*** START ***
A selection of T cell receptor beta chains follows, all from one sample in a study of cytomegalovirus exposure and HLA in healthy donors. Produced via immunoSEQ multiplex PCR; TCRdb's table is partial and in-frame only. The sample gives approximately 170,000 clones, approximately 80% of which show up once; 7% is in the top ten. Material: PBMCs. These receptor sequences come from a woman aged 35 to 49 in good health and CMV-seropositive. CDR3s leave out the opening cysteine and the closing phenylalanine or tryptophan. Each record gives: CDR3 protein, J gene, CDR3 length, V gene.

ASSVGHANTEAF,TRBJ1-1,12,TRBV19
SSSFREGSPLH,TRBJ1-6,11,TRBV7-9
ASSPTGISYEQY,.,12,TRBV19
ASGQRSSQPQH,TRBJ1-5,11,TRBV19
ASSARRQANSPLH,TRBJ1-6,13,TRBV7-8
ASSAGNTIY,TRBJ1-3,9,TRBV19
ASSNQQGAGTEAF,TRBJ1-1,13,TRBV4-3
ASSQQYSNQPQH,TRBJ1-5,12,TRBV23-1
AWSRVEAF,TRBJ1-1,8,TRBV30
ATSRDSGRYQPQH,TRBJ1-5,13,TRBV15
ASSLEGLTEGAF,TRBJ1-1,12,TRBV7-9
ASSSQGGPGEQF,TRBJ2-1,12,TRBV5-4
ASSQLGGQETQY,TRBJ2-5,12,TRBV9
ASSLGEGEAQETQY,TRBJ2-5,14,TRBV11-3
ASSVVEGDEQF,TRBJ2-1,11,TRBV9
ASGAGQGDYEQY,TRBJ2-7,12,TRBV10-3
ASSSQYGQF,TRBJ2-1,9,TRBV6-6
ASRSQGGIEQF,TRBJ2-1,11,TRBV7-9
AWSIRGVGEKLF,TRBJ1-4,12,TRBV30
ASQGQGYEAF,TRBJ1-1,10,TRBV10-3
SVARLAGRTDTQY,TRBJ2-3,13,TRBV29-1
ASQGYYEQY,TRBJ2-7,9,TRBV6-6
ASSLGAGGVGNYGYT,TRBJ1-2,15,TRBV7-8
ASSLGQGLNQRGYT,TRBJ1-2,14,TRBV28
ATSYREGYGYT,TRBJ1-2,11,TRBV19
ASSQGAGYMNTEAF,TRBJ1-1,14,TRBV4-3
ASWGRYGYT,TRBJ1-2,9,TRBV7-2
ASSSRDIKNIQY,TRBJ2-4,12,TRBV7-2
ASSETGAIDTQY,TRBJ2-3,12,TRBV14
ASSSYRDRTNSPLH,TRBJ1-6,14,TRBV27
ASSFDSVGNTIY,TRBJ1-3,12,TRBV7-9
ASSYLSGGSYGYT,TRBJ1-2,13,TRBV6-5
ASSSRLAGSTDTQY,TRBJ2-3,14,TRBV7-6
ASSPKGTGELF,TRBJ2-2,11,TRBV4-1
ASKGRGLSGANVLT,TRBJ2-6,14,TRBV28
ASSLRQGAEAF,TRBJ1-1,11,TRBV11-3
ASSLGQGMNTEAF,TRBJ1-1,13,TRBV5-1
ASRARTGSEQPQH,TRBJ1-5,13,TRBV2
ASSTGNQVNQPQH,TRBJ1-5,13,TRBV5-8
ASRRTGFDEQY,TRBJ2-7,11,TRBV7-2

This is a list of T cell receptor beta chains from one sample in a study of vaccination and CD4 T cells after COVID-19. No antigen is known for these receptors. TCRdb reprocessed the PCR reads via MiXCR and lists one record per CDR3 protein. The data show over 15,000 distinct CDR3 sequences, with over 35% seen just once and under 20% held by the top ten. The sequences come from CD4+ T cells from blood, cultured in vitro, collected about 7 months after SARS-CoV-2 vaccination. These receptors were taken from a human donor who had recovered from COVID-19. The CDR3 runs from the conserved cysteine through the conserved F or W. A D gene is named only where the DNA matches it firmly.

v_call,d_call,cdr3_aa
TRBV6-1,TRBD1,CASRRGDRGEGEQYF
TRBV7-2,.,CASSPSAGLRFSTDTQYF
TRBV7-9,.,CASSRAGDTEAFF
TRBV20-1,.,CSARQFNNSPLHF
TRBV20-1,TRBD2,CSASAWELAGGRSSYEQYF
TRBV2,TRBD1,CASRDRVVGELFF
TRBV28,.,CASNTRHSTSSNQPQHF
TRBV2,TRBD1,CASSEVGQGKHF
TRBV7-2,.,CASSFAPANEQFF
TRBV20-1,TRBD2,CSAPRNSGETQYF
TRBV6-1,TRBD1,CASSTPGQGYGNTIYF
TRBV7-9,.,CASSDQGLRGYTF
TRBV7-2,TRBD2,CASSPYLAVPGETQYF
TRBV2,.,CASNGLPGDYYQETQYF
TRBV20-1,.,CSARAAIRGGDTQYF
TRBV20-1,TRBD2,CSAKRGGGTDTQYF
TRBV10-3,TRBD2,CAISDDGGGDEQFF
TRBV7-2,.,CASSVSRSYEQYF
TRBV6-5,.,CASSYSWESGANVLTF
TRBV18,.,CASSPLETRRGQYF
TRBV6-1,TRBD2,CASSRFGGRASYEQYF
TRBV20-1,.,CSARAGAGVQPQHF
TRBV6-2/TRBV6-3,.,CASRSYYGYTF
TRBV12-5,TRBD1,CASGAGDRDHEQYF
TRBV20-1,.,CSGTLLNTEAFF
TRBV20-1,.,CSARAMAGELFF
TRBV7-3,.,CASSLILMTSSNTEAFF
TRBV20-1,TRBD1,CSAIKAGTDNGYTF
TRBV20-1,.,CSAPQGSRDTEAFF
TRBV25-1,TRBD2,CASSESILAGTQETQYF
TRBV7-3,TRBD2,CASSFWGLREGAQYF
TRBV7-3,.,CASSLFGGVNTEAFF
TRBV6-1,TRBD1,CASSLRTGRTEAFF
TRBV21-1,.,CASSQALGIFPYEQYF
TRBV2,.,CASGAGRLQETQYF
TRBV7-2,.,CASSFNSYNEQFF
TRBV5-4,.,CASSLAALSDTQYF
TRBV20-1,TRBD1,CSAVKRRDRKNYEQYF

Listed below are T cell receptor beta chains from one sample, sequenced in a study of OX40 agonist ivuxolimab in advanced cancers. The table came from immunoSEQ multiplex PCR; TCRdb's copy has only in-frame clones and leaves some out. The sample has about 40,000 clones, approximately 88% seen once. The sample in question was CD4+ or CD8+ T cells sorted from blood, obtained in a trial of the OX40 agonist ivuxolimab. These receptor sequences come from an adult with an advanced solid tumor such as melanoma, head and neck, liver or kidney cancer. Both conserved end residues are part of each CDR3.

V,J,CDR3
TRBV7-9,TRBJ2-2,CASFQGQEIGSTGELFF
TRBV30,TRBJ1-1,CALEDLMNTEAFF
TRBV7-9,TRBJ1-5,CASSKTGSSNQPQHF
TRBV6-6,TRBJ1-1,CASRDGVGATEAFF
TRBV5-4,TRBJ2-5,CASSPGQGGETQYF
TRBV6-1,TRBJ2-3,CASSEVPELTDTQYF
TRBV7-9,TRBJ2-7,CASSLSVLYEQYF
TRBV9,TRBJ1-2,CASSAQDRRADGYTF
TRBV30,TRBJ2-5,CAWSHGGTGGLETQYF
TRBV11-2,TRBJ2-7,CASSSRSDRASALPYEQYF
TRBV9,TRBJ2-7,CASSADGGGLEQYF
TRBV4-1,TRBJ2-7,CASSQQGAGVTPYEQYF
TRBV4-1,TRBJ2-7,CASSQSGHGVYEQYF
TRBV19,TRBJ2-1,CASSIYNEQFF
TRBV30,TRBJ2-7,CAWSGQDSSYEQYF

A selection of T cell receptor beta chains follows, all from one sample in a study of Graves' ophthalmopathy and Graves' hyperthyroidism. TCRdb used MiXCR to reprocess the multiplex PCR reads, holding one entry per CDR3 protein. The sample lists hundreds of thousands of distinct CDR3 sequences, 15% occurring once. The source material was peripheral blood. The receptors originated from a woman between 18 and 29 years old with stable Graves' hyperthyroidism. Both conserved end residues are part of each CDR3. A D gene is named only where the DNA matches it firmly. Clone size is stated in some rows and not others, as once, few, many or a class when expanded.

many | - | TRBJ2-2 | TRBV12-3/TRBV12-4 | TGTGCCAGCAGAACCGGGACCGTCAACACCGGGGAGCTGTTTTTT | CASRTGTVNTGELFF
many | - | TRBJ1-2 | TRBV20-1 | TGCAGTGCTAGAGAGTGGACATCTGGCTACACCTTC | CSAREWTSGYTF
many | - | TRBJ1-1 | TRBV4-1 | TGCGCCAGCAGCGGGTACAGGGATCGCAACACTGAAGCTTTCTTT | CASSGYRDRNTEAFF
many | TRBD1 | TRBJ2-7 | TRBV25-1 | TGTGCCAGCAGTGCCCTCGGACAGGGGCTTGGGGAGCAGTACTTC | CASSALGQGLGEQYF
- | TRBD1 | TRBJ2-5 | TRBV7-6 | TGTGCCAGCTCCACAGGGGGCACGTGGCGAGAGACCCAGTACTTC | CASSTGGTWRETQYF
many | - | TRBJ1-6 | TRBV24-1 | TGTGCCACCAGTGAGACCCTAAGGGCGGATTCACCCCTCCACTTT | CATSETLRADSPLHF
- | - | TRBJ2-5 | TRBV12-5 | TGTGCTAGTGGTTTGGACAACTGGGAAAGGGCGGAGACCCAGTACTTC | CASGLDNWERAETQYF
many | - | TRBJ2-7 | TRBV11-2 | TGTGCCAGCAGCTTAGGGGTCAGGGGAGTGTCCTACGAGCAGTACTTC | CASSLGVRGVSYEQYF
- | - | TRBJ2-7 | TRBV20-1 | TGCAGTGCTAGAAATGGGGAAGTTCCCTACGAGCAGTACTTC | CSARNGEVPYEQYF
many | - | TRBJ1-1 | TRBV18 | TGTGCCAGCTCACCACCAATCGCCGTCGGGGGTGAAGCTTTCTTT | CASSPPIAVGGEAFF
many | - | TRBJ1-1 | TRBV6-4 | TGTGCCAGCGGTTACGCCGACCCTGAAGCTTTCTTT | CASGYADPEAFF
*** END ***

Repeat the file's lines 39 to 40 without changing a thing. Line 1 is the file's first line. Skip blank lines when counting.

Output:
ASRARTGSEQPQH,TRBJ1-5,13,TRBV2
ASSTGNQVNQPQH,TRBJ1-5,13,TRBV5-8